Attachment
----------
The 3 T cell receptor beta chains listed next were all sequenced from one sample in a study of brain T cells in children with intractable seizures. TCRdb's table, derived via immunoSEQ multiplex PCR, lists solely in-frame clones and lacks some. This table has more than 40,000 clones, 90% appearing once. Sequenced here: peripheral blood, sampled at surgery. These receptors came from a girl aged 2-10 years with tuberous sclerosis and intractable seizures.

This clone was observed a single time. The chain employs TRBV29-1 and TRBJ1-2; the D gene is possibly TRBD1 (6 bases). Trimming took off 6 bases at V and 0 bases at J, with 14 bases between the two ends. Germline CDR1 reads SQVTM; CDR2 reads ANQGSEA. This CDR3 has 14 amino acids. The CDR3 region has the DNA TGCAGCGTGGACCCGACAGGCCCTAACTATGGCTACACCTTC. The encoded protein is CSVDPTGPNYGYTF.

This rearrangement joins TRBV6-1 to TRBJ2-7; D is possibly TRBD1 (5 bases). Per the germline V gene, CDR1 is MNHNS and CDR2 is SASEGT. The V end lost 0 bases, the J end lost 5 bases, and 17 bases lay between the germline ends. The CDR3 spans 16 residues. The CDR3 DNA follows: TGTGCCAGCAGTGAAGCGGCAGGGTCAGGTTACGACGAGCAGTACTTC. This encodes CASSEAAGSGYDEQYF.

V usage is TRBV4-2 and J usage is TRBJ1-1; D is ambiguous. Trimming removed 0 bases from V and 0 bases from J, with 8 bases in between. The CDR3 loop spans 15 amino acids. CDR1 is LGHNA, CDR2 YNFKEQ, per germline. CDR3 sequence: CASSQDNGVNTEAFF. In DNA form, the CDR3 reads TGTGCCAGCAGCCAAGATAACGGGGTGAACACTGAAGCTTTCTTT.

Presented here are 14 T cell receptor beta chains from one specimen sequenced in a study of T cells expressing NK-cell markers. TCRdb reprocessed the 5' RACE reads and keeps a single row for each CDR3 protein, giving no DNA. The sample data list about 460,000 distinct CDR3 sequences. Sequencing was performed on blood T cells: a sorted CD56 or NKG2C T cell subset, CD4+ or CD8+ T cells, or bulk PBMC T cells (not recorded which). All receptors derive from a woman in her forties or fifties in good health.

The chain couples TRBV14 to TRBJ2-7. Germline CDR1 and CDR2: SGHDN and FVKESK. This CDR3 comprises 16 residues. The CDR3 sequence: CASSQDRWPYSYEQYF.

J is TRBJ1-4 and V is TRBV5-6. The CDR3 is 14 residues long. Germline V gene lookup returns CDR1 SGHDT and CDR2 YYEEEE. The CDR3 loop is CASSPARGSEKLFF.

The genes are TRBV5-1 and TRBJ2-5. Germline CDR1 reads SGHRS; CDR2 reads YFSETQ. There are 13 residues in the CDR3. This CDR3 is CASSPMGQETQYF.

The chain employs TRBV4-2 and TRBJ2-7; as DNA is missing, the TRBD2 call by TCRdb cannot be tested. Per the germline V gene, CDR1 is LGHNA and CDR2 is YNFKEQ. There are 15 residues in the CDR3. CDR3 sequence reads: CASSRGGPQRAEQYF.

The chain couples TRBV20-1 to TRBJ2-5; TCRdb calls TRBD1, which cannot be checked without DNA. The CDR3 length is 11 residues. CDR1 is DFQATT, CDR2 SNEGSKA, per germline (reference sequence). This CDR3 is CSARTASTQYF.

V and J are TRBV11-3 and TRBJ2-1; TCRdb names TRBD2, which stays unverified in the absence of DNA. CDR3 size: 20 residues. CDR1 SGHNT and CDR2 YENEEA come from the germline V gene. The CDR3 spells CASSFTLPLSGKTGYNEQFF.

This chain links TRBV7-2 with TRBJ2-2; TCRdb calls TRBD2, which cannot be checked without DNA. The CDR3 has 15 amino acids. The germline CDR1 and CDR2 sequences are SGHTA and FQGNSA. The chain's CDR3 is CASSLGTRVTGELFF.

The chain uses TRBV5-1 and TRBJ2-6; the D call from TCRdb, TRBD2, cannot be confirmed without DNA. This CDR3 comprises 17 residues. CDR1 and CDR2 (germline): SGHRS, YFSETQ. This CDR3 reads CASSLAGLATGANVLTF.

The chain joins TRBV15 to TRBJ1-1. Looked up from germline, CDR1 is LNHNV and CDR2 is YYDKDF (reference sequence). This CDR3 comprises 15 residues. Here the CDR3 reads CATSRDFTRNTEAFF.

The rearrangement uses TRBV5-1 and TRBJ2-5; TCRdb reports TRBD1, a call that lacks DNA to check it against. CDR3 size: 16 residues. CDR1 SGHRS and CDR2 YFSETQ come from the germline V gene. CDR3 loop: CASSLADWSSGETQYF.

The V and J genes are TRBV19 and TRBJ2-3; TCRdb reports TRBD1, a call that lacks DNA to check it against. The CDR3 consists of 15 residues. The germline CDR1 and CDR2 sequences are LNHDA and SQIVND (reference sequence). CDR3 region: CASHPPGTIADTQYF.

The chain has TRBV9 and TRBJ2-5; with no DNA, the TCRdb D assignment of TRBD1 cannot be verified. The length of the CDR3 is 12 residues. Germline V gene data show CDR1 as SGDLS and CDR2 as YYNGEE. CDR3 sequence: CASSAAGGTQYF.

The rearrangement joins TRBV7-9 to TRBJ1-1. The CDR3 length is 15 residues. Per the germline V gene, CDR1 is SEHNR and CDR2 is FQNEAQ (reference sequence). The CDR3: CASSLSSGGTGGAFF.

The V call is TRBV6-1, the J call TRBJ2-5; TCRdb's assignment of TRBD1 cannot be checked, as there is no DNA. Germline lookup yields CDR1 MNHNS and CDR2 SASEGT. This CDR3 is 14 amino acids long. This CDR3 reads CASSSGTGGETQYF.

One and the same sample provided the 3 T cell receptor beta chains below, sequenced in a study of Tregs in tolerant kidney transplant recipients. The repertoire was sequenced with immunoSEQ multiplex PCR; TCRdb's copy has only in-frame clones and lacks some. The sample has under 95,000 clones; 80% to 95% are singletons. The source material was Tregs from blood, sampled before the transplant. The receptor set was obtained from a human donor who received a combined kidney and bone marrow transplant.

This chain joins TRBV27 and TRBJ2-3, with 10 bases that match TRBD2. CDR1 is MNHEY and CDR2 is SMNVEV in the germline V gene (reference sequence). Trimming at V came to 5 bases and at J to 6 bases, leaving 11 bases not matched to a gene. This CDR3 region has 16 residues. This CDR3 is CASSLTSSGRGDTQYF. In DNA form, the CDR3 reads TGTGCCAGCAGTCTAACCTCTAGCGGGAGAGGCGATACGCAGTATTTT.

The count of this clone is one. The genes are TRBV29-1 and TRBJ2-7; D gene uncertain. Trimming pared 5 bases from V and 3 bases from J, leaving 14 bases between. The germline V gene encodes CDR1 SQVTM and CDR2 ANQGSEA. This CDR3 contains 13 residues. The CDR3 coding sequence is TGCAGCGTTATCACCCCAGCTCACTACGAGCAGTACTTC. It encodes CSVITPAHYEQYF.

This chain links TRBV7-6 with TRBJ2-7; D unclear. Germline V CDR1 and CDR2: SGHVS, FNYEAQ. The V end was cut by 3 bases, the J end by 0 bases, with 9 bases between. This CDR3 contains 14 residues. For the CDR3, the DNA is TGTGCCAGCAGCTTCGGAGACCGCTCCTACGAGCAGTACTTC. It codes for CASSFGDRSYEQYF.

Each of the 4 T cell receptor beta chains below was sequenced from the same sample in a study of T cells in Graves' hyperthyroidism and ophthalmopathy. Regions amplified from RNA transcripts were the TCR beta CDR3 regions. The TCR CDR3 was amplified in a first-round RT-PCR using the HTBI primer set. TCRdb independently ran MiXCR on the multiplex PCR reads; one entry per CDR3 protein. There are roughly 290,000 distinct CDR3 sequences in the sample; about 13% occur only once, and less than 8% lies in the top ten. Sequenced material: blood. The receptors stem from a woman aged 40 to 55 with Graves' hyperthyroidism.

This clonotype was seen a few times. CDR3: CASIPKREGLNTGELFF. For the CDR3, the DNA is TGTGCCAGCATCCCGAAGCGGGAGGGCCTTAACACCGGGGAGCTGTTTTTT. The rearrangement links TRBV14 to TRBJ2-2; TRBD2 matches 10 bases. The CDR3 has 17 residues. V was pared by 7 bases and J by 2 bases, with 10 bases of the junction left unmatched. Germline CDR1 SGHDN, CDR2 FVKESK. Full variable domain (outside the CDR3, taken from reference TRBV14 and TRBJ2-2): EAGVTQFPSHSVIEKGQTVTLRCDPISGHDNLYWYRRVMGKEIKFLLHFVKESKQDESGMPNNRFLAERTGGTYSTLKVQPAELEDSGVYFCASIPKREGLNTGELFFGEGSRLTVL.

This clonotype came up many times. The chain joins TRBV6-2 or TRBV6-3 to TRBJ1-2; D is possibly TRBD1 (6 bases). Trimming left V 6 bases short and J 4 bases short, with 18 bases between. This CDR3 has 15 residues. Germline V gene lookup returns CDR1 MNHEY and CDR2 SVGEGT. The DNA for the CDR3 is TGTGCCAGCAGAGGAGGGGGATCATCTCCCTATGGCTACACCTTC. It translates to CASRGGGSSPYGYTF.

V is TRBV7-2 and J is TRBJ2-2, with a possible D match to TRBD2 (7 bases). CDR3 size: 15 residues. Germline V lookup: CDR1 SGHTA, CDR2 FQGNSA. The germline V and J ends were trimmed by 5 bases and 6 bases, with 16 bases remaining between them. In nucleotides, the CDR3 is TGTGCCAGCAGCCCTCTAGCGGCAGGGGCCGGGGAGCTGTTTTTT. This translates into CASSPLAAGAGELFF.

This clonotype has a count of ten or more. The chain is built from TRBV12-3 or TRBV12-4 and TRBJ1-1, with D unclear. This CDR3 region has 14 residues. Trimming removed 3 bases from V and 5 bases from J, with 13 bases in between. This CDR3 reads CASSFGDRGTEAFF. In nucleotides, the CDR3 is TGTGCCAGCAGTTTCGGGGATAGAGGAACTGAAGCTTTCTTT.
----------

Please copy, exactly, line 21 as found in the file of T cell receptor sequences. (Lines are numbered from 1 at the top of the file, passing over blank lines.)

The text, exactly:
This chain joins TRBV27 and TRBJ2-3, with 10 bases that match TRBD2. CDR1 is MNHEY and CDR2 is SMNVEV in the germline V gene (reference sequence). Trimming at V came to 5 bases and at J to 6 bases, leaving 11 bases not matched to a gene. This CDR3 region has 16 residues. This CDR3 is CASSLTSSGRGDTQYF. In DNA form, the CDR3 reads TGTGCCAGCAGTCTAACCTCTAGCGGGAGAGGCGATACGCAGTATTTT.